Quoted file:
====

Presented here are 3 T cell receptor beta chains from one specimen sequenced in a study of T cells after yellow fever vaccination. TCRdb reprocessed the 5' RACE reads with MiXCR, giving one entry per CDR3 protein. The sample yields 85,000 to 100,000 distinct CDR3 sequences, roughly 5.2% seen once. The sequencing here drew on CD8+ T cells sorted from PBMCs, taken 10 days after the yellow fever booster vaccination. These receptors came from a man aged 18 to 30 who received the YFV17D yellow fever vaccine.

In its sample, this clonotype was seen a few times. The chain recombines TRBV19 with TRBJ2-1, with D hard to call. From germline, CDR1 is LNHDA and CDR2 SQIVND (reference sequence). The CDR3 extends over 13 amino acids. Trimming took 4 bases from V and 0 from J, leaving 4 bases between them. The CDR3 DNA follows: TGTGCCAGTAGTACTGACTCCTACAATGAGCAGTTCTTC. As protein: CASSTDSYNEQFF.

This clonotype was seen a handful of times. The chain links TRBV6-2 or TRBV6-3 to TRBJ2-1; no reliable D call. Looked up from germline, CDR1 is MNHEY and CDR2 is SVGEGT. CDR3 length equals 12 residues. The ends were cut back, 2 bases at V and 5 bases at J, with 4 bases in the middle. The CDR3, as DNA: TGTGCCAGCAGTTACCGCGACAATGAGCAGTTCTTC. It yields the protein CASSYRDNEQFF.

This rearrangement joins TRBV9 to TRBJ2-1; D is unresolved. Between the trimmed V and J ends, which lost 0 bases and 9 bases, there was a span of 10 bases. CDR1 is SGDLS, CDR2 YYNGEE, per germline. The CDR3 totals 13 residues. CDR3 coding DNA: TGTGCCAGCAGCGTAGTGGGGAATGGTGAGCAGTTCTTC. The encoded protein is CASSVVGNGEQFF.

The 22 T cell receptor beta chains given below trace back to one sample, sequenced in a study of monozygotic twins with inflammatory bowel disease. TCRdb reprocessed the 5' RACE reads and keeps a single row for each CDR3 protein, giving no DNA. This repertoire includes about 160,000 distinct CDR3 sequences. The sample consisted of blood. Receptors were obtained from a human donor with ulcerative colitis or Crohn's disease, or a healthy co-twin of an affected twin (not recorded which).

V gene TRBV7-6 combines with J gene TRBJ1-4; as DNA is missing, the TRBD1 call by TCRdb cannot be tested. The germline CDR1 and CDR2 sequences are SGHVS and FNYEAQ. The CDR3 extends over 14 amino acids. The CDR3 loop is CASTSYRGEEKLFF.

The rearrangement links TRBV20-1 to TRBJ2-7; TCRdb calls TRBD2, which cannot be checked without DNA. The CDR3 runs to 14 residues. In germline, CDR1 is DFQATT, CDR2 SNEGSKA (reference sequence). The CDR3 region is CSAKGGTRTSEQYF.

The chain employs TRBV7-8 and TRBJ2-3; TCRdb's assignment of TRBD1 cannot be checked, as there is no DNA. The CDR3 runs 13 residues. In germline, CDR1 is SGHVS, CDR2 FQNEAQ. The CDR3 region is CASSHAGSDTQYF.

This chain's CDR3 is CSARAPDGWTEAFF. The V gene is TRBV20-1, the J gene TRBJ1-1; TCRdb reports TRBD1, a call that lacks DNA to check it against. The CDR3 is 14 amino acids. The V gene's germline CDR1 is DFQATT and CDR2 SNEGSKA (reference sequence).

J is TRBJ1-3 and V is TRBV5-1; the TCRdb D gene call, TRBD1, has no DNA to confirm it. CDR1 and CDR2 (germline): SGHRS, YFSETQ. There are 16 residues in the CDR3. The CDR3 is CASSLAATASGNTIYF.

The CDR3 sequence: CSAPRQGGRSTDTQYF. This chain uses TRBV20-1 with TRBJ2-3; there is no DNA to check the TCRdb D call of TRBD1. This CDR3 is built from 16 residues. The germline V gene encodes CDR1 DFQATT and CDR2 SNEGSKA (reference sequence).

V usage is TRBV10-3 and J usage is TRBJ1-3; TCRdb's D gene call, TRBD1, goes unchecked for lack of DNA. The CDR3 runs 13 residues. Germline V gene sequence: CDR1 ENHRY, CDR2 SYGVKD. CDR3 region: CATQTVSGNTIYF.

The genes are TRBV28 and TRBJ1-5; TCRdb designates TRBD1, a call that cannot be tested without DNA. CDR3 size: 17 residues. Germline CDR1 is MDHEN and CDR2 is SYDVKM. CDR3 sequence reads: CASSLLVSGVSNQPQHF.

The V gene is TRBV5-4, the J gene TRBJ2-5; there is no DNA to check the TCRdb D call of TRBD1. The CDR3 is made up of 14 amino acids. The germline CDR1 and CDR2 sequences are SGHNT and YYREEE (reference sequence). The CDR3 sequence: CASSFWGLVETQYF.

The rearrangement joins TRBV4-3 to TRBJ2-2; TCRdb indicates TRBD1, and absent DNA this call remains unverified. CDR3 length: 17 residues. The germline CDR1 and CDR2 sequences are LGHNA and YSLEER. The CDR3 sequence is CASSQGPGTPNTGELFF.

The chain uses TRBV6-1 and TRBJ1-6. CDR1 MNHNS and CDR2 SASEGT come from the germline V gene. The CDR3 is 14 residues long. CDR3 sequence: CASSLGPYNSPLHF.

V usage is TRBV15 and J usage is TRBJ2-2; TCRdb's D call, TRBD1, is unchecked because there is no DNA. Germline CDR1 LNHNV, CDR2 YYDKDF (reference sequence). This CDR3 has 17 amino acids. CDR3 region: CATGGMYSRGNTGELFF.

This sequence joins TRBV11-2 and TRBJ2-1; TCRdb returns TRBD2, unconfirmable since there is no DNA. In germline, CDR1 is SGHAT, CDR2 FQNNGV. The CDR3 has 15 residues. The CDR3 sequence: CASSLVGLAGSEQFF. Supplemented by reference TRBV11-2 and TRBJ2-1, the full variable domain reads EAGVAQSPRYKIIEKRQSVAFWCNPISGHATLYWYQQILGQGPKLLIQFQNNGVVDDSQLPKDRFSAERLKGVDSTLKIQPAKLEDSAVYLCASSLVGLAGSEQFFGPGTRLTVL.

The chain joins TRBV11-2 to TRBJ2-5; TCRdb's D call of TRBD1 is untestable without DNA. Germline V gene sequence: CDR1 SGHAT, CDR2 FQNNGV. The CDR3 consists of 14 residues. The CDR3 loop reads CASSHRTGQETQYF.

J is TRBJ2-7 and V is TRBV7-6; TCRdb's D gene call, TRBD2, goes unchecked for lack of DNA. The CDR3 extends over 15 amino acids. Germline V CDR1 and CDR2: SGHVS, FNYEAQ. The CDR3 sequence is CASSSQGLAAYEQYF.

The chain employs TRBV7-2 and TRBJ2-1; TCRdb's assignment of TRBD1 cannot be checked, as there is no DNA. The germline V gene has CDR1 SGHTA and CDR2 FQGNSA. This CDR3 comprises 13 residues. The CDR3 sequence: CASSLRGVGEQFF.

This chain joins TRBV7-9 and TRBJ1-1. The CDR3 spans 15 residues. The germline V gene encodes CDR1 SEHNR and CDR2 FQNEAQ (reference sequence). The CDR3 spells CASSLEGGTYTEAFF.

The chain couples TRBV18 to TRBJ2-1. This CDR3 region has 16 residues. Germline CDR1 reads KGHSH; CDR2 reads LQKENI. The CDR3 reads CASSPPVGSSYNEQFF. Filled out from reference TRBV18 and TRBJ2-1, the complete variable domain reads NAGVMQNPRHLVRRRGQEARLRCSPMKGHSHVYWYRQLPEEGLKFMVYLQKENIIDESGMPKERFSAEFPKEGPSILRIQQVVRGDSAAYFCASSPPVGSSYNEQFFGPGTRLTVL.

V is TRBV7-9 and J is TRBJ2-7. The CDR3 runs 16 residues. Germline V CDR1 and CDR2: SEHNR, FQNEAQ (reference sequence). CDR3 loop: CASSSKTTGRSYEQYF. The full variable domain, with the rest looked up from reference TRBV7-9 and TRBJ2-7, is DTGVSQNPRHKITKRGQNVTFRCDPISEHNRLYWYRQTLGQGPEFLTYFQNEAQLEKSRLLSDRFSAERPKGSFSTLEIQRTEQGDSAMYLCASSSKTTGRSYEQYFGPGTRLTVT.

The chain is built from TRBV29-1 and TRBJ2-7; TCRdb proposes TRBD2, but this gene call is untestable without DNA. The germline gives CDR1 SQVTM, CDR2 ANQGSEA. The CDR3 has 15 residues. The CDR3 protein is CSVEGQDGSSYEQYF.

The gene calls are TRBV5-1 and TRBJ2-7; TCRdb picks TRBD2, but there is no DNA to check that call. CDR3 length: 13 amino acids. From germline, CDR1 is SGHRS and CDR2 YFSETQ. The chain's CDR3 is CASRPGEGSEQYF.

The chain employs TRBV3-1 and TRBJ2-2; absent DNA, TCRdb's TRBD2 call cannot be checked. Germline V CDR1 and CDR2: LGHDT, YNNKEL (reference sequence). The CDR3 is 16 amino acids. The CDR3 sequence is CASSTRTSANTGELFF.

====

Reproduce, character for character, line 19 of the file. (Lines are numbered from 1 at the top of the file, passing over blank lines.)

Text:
The chain joins TRBV11-2 to TRBJ2-5; TCRdb's D call of TRBD1 is untestable without DNA. Germline V gene sequence: CDR1 SGHAT, CDR2 FQNNGV. The CDR3 consists of 14 residues. The CDR3 loop reads CASSHRTGQETQYF.